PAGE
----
Health Study Finds Link Between Mesothelioma and Years in Taconite Industry

December 01, 2014 11:18 PM

After six years and $4.9 million come the results of a University of Minnesota study looking into what's behind higher than normal rates of cancer in Iron Range miners and whether mining dust or asbestos is to blame. 

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The research team presented the findings Monday night to a full house at the Hibbing Memorial building. 

Back in 2008, the University  launched the Taconite Workers Health Study, in response to the discovery of an unusual number of cases of mesothelioma in miners.

Researches found that taconite workers have a higher than expected death rate from three diseases: mesothelioma, lung cancer and heart disease when compared to people in Minnesota. 

They determined that the length of time people worked in the industry was linked to higher levels of mesothelioma, but not lung cancer.

Exposure to a fiber-like mineral, referred to as an EMP, was linked to mesothelioma but not lung cancer. However, EMP exposure could be from either mining dust or commercial asbestos, according to this study.

"Even though we couldn't pinpoint some of the reasons for mesothelioma we know the mesothelioma is related to working in the industry," Jeffrey Mandel, the principal investigator said. 

David Mlakar has spent 36 years working on the Range in the mining industry, now with U.S. Steel.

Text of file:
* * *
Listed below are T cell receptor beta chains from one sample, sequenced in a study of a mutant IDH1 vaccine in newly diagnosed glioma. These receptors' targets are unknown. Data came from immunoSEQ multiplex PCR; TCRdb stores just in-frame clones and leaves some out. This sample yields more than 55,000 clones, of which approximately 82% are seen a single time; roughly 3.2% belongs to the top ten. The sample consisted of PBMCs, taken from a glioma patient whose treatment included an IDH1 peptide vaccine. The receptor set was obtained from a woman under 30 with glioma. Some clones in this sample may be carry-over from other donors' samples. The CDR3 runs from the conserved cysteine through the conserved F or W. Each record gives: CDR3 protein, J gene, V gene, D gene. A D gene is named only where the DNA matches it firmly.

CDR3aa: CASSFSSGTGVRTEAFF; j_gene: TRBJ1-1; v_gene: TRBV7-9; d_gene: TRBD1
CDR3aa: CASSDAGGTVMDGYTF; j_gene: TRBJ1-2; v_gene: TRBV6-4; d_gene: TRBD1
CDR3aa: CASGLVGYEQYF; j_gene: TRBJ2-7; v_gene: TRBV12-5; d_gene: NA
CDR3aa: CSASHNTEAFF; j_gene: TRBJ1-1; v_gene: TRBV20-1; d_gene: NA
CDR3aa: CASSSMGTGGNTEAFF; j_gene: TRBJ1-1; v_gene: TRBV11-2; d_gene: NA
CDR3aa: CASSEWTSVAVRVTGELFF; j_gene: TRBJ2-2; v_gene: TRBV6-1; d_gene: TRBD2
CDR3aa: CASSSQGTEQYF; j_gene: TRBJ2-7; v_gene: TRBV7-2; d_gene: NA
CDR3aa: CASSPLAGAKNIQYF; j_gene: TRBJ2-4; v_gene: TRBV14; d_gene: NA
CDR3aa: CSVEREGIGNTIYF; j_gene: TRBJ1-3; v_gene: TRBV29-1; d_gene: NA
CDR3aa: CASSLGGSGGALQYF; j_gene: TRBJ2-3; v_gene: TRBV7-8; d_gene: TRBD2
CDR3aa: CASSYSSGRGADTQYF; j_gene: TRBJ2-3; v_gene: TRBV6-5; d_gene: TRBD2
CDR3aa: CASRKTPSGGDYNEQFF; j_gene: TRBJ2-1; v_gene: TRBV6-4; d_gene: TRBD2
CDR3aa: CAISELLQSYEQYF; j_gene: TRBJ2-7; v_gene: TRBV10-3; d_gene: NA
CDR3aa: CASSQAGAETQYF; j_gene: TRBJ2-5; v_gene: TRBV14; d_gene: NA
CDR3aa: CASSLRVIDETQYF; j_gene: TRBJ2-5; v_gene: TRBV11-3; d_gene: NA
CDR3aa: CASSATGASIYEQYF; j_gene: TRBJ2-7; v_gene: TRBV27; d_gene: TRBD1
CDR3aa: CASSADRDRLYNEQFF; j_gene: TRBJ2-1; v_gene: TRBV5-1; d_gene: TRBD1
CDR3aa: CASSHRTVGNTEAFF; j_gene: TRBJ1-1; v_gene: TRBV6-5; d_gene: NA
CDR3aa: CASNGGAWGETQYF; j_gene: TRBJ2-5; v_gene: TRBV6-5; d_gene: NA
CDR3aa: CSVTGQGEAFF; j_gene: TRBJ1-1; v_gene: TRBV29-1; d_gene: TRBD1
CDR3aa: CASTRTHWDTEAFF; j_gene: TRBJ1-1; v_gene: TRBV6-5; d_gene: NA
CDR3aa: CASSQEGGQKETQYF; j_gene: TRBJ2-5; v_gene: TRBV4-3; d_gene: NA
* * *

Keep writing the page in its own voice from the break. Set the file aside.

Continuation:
"I'm just a little bit disappointed because we weren't able to pinpoint if it was really commercial asbestos or coming from the ore body," Mlakar said.

Scientists said it is important to note that the overall risk of mesothelioma is low compared to other disease frequencies.

"We also found evidence of other conditions that are probably equally or more important because they are a lot more common," Mandel said. 

The study found x-ray evidence of dust-related scarring of the lung and lung lining (pleura) in mining workers

Mlakar said more work is needed, in particular a study similar to the ones used to determine the risk of using commercial asbestos. 

"Test the mineral; that's all we need," Mlakar said. "Test the mineral, and I think we can answer the questions."

David Trach, who retired from LTV in 1996 after working 36 years in the industry, pointed deaths of former friends and LTV co-workers from lung-related diseases as reasons scientists need to continue to look for more definitive answers. 

"Hopefully this is ongoing, that they'll monitor whatever they can watch and look over and make sure that what we are doing and what we are trying to do is going to be better for the people who work in the mines," Trach said. 

Researchers said they'd like to keep monitoring the subjects that were never exposed to asbestos, the post-1982 cohort, and hopefully get some more answers. 


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